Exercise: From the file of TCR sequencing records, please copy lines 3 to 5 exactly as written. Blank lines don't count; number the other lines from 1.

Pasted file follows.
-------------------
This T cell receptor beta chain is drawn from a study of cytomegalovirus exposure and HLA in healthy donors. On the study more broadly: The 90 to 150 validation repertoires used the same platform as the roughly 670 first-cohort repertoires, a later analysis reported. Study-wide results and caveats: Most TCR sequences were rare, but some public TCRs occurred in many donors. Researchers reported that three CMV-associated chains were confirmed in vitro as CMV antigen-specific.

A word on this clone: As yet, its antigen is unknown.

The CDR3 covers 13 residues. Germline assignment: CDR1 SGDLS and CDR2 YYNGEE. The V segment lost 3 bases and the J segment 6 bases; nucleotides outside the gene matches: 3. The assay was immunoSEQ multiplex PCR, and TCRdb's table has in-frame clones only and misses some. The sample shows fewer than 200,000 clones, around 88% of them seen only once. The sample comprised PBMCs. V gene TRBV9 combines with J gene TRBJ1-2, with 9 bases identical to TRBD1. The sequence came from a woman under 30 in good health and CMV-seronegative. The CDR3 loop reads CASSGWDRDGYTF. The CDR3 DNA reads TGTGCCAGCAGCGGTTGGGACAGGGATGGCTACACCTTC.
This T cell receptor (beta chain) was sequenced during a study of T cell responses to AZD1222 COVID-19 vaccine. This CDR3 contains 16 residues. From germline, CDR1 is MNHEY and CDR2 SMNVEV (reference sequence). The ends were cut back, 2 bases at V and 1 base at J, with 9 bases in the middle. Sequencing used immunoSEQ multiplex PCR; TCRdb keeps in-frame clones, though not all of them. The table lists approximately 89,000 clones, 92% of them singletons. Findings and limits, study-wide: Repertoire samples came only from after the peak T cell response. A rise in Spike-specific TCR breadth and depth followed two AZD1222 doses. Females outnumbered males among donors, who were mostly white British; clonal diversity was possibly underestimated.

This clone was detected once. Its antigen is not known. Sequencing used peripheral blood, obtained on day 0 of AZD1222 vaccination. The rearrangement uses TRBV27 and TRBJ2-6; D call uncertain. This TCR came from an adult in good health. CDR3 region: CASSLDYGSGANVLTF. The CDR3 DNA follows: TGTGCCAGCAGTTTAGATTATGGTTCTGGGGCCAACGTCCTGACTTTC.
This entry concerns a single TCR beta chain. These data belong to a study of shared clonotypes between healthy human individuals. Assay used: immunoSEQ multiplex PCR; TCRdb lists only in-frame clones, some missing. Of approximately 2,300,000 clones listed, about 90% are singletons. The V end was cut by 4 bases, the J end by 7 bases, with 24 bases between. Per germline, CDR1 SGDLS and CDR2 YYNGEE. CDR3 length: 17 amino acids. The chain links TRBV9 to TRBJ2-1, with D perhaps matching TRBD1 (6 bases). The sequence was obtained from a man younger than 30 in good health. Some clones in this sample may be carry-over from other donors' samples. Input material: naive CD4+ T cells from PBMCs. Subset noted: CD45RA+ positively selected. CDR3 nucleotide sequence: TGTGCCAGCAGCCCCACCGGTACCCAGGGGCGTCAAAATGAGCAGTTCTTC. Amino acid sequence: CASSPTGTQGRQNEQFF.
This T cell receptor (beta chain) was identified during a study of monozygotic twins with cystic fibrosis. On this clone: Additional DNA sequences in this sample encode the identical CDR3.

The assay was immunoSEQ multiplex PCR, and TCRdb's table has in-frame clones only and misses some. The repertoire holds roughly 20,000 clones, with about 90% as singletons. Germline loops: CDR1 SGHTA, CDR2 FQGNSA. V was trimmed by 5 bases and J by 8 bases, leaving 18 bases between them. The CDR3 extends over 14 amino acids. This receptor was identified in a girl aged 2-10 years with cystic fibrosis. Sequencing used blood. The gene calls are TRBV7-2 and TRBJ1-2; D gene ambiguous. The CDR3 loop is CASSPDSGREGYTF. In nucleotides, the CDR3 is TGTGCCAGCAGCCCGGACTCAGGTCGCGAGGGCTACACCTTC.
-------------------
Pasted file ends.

The CDR3 covers 13 residues. Germline assignment: CDR1 SGDLS and CDR2 YYNGEE. The V segment lost 3 bases and the J segment 6 bases; nucleotides outside the gene matches: 3. The assay was immunoSEQ multiplex PCR, and TCRdb's table has in-frame clones only and misses some. The sample shows fewer than 200,000 clones, around 88% of them seen only once. The sample comprised PBMCs. V gene TRBV9 combines with J gene TRBJ1-2, with 9 bases identical to TRBD1. The sequence came from a woman under 30 in good health and CMV-seronegative. The CDR3 loop reads CASSGWDRDGYTF. The CDR3 DNA reads TGTGCCAGCAGCGGTTGGGACAGGGATGGCTACACCTTC.
This T cell receptor (beta chain) was sequenced during a study of T cell responses to AZD1222 COVID-19 vaccine. This CDR3 contains 16 residues. From germline, CDR1 is MNHEY and CDR2 SMNVEV (reference sequence). The ends were cut back, 2 bases at V and 1 base at J, with 9 bases in the middle. Sequencing used immunoSEQ multiplex PCR; TCRdb keeps in-frame clones, though not all of them. The table lists approximately 89,000 clones, 92% of them singletons. Findings and limits, study-wide: Repertoire samples came only from after the peak T cell response. A rise in Spike-specific TCR breadth and depth followed two AZD1222 doses. Females outnumbered males among donors, who were mostly white British; clonal diversity was possibly underestimated.

This clone was detected once. Its antigen is not known. Sequencing used peripheral blood, obtained on day 0 of AZD1222 vaccination. The rearrangement uses TRBV27 and TRBJ2-6; D call uncertain. This TCR came from an adult in good health. CDR3 region: CASSLDYGSGANVLTF. The CDR3 DNA follows: TGTGCCAGCAGTTTAGATTATGGTTCTGGGGCCAACGTCCTGACTTTC.